Lorenzo: For me I think it’s a lot harder in terms of tapping into emotion and being more vulnerable and even just crafting your voice or an angle on a topic. I think that’s why we gravitate more towards fictional characters because it’s really easy to tell a story through a character or a situation that could be in a short story or a book. But when you’re talking about yourself there’s a lot of emotions that we’ve gone through that a million other people have as well. We ask, “how do we bring our unique perspective to something?” I feel like there’s a couple songs on there – “Flamethrower” was written about my mom, and “Strangers” was written about Tanner’s experience with friends – where we’re writing to people in a way. I got advice that if you’re writing for someone or to someone that can be a good way of focusing your thoughts on a certain topic into something that carries emotion and that also shows what you’re going through personally.
Lorenzo: Tanner why are you smiling?
Tanner: I’m smiling only because I find it extraordinarily difficult to not write what I know. I really am that kind of person that when I feel some type of way, not to sound cheesy, it’s more fun and more real, to use my experiences as an anchor point to build a theme around. I think for me it’s a lot easier to write what I know, versus Lorenzo who finds it much easier to write fictional but I guess that’s why we’re bandmates.
I love the music video for “Sunroom“ and how you utilized not living in the same place to the best of its abilities. This record has very bright themes, Wes Anderson-style playful and thoughtfulness. What made you decide to go thematically down that route? Likewise, your video for “Surrounded by Strangers” goes down a much different narrative route. Can you tell us about the creative direction behind that video?
Tanner: “Strangers” almost feels like a sad anthem – it’s nostalgic, sad, anthemic, melancholic, and we knew we wanted a music video for it. It didn’t feel like it needed us playing instruments. We really wanted it to seem like a soundtrack to a movie. We worked with this amazing director Elijah Barry, he knew the vision of exactly what he wanted to bring and had these characters and this story arch and it just felt like he wanted to put this song in a particular way and had a very clear vision. It came to life in the perfect way.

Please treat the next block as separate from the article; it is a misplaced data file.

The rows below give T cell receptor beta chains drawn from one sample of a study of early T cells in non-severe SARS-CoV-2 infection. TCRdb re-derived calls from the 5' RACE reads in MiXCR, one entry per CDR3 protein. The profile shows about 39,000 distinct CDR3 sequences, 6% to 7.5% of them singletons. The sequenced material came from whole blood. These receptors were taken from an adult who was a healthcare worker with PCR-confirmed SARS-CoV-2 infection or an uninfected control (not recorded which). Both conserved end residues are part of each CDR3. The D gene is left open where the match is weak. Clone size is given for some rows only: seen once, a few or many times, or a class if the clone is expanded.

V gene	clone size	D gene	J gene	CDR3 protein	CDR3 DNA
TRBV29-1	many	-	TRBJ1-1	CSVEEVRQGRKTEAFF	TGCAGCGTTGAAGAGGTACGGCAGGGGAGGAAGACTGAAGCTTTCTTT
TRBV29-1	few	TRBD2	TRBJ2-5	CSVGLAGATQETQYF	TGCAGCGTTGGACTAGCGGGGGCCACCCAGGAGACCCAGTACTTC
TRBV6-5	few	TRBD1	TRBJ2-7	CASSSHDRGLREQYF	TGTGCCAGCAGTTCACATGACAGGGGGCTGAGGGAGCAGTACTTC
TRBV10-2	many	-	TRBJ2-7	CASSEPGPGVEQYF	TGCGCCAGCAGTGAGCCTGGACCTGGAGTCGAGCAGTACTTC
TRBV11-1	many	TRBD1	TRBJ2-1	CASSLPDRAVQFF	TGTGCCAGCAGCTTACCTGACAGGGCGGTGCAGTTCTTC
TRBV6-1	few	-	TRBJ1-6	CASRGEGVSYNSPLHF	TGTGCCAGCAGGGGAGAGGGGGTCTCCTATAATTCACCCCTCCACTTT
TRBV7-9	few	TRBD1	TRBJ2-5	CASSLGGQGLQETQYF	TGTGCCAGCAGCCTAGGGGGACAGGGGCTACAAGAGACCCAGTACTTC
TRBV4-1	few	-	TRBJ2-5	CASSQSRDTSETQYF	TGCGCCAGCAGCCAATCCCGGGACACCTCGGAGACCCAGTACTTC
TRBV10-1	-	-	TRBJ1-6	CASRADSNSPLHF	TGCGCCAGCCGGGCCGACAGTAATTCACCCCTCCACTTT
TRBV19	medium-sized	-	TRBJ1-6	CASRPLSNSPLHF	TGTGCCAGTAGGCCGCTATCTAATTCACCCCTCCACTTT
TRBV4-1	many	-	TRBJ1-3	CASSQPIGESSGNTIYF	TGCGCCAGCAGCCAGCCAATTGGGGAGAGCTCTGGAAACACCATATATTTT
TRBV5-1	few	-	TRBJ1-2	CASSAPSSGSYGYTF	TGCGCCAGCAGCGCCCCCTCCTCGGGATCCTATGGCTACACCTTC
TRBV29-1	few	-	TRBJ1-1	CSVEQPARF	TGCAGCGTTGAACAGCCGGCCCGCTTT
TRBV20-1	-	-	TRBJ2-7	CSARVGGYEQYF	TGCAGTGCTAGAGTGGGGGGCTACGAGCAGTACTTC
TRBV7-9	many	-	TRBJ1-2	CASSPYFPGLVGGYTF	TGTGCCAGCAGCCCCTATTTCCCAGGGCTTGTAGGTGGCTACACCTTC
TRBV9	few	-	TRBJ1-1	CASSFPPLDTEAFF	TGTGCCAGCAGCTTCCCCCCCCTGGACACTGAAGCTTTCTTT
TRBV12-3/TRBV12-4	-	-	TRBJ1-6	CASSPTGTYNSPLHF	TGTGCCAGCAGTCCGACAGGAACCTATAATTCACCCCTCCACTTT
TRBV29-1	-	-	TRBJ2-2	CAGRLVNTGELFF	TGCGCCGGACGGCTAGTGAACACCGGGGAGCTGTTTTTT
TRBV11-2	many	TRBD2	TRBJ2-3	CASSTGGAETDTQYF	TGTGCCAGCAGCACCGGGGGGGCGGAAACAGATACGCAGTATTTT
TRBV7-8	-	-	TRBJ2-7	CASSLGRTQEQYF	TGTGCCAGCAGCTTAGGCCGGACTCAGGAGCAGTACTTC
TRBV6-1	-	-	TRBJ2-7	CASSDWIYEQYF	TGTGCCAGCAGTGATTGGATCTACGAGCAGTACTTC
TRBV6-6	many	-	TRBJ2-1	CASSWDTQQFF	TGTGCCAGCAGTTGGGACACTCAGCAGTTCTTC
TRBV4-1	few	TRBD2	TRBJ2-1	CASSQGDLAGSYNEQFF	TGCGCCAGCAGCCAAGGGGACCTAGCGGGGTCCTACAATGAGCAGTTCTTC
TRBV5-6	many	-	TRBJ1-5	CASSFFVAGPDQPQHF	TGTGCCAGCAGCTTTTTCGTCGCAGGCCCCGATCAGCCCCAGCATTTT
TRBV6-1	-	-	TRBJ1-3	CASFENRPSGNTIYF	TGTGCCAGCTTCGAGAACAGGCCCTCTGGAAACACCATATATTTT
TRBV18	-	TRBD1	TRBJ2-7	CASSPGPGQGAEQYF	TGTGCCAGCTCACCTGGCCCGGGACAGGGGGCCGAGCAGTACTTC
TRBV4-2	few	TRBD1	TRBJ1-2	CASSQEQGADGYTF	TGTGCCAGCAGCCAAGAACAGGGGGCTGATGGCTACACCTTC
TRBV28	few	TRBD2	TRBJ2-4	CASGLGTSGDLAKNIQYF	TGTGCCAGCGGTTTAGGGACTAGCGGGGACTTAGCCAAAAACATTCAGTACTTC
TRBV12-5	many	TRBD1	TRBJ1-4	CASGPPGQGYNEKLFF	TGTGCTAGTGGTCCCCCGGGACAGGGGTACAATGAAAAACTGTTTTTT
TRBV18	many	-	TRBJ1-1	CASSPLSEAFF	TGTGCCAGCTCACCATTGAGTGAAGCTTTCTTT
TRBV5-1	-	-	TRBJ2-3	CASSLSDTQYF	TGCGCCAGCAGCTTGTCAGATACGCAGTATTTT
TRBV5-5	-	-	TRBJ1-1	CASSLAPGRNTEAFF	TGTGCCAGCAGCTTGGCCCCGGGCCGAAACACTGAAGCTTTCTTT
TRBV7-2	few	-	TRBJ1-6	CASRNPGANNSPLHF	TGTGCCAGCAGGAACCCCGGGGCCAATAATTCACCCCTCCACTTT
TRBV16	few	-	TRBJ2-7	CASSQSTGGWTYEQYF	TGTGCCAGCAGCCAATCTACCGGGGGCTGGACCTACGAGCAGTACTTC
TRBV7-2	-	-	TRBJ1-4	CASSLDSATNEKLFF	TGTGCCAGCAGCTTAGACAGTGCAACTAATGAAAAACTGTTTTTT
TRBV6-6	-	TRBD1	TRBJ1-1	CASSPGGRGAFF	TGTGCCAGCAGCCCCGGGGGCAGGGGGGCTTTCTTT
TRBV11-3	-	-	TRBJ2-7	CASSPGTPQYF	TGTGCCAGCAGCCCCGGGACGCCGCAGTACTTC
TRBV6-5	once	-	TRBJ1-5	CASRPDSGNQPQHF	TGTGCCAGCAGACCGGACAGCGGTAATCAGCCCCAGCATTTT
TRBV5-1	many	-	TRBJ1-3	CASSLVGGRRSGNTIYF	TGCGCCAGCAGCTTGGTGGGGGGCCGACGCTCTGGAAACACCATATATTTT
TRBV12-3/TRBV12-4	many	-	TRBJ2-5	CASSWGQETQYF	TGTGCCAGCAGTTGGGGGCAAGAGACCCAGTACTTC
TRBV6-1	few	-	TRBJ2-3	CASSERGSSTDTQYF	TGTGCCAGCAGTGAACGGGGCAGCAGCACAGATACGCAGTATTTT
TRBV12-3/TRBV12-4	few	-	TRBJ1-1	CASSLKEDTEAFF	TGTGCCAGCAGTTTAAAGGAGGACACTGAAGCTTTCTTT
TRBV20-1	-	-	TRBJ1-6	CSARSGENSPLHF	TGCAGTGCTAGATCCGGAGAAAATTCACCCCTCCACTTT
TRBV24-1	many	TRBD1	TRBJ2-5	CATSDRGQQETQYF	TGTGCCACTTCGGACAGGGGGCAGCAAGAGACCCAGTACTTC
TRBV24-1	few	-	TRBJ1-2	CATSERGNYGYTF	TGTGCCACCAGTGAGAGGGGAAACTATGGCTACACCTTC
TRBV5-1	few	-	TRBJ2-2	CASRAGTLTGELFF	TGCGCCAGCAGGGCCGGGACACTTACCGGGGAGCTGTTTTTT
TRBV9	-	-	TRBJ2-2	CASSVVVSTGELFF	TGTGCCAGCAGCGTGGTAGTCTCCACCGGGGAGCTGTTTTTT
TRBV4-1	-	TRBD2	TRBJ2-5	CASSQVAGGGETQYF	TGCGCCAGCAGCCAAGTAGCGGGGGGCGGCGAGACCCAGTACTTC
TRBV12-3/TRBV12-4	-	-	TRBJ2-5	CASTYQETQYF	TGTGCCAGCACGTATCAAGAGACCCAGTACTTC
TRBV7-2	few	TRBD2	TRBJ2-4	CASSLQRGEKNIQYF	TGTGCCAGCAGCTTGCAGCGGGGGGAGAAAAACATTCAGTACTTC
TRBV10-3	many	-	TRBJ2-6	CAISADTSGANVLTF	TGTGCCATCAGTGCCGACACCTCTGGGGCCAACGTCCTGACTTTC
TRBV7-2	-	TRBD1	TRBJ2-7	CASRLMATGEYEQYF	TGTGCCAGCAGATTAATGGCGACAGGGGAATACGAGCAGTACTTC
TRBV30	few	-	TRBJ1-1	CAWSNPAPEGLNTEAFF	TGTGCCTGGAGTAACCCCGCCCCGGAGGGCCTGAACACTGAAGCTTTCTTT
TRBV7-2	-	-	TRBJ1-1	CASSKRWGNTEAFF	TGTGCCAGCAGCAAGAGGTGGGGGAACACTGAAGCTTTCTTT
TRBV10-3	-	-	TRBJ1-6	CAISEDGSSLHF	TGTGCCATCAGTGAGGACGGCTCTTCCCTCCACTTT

That’s really special that you trusted someone’s judgment to visually make what they felt from what they heard.
Lorenzo: I met Elijah at a party through my sister and we started talking and he sent me his thesis short film from film school which was amazing, so we completely trusted him and sent the track list over and said “pick a song you resonate with most and let’s make a music video.”
Tanner: To your point about trusting someone’s judgment – I think the beautiful thing about this music video, is I’m glad we were able to see someone’s interpretation of it visually because I think that’s the whole point of writing sometimes. It’s interesting to see how other people will interpret what you’re saying. I found it amazing to see someone resonate with the way we intended to write it.
Lorenzo: [On “Sunroom”] We had talked a lot about different concepts for it. I forgot honestly what the concept was, but we were going to film it together when I was in London, and when I was there everyone we were going to stay with in London got COVID at the same time, so I decided to fly back early. So then we had this idea of a split screen and there’s some kind of battle in some ways. So we had this idea of a staring contest which made it pretty easy to film. It was more of a fun one.
Tanner: Also the song is about Lorenzo and his twin, so visually there are a lot of parallels between costuming and the fact that it’s split screen, so that really reflected the themes of the song in a way. And it does feel very Wes Anderson-like, which is one of Lorenzo’s visual inspirations. Lorenzo’s first love was making films and editing, which we didn’t edit but we trusted the two directors who edited this.
What are you most excited for this year? I know you’ve been recording a full-length album. How has that been?
Lorenzo: We’re in the process of finishing mixing and we’re keeping things under wraps for now. But we are excited that we worked with TOLEDO again for the album – they produced and mixed it – like this EP. I will say it’s an evolution of our sound that feels a bit more upbeat and punchy.
Any shows you’d like to plug?
March 3 – Fetch Tiger @ Arlene’s Grocery (purchase tix HERE)